What strange bedfellows this referendum produces. Today we had Helen Goodman, the Boadicea of Bishop Auckland and one of the few Labour MPs with the slightest idea about economics, rushing to support David Cameron’s campaign to keep Britain in the EU.
She pointed to the head of Hitachi, a major local employer, who wants Britain to stay in the EU, and claimed Patrick Minford, a Brexit-supporting economist, reckons British manufacturing would be “mostly eliminated” if we left the EU.
Miss Goodman’s cracked laugh can often be heard as she pours scorn on the Tories, but today she beamed with benevolence as the Prime Minister agreed with her.
Being slower in the uptake, and less inclined to modify his views in the light of changed circumstances, Jeremy Corbyn did not take the take the chance to make common cause with the Prime Minister, but instead made superfluous attempts to sow division between Conservatives – something the Tories are far better at doing for themselves.
Mr Cameron suggested “we should celebrate” business and the trade unions being on the same side as far as Europe is concerned, but Mr Corbyn was having none of it, and went on ploughing alone his dreary, rancorous furrow.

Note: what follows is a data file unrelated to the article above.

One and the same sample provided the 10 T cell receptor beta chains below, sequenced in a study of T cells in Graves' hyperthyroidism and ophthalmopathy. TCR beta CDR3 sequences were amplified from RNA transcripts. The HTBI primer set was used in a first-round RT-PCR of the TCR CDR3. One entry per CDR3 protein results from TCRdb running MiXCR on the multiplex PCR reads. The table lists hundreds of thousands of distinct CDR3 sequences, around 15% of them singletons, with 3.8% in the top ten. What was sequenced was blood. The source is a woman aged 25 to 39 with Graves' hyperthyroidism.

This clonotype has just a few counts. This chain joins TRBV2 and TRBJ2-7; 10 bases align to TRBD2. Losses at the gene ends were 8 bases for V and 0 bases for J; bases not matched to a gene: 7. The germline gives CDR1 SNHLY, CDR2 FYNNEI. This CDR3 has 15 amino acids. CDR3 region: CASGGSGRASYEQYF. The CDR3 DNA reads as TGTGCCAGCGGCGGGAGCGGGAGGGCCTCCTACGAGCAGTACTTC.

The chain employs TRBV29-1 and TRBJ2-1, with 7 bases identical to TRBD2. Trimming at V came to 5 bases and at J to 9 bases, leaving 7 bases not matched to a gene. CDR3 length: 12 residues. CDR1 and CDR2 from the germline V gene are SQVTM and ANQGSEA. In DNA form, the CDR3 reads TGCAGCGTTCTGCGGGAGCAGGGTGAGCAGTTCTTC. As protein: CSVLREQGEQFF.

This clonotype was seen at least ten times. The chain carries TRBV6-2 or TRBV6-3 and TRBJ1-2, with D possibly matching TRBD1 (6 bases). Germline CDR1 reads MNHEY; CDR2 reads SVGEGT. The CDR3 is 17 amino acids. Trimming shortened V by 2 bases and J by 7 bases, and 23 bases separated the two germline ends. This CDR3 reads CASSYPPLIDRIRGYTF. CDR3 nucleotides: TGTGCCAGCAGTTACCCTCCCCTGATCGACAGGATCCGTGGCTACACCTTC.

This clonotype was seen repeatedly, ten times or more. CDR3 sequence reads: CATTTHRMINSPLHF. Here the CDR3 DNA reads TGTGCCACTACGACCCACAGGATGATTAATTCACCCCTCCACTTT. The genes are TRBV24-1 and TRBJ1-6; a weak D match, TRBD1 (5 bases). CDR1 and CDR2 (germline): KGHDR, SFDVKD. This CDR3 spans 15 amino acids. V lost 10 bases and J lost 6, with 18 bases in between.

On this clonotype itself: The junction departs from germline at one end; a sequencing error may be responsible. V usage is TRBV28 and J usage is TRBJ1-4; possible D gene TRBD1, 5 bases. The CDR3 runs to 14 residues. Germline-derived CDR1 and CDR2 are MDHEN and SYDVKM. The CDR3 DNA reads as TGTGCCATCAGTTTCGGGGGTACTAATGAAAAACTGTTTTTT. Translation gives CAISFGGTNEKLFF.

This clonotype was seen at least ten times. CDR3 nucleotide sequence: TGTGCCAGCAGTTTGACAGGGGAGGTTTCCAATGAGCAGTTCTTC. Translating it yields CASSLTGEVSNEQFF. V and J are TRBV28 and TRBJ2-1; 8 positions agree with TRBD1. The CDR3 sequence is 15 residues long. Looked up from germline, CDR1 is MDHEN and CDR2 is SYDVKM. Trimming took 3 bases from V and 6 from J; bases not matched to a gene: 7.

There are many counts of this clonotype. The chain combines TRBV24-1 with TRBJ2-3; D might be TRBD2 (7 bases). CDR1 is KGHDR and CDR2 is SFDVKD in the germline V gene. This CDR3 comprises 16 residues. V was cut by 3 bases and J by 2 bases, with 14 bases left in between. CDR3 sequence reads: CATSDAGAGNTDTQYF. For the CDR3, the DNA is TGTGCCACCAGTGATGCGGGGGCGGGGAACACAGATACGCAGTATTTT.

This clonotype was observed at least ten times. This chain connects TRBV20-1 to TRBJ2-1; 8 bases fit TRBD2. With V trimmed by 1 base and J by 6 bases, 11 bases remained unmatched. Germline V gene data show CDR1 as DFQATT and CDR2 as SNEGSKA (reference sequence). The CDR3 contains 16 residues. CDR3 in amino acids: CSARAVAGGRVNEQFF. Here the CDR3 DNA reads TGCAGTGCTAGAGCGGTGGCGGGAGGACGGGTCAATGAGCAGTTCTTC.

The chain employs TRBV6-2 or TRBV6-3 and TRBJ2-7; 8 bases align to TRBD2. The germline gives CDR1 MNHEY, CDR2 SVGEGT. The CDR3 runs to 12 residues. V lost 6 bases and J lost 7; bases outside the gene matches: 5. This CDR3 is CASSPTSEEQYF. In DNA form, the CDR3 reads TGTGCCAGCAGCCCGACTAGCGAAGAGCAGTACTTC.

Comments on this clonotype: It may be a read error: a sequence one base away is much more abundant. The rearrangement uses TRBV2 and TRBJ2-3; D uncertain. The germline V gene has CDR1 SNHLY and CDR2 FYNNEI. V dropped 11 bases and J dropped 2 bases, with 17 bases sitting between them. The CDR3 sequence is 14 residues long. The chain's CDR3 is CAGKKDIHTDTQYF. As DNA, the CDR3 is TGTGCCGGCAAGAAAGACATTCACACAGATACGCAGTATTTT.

“And here I am trying to be so consensual,” Mr Cameron remarked with a smile
Consensus suits Mr Cameron. Although at least five Tory backbenchers disagreed with him about the EU, he somehow managed to avoid sounding bitter or divisive in his replies to them. His show of good nature baffled them, for they had no idea how to get past it. Perhaps this is what we shall see in the final phase of the campaign: Cameron the centrist unifier, urging all men and women of good will to make common cause.
Liam Fox, from the Tory backbenchers, made the serious point that the referendum is “not a consultation but an instruction”, and any attempt by MPs to ignore the outcome would be a democratic outrage. Mr Cameron agreed that there is a clear choice.
He had earlier rejected “Nigel Farage’s Little England” – a remark that made Tom Pursglove, the staunch young Eurosceptic who recaptured Corby for the Conservatives at the general election, cry out with impotent rage. If Mr Cameron wins the referendum, his Eurosceptic backbenchers will be so angry, but what will they be able to do?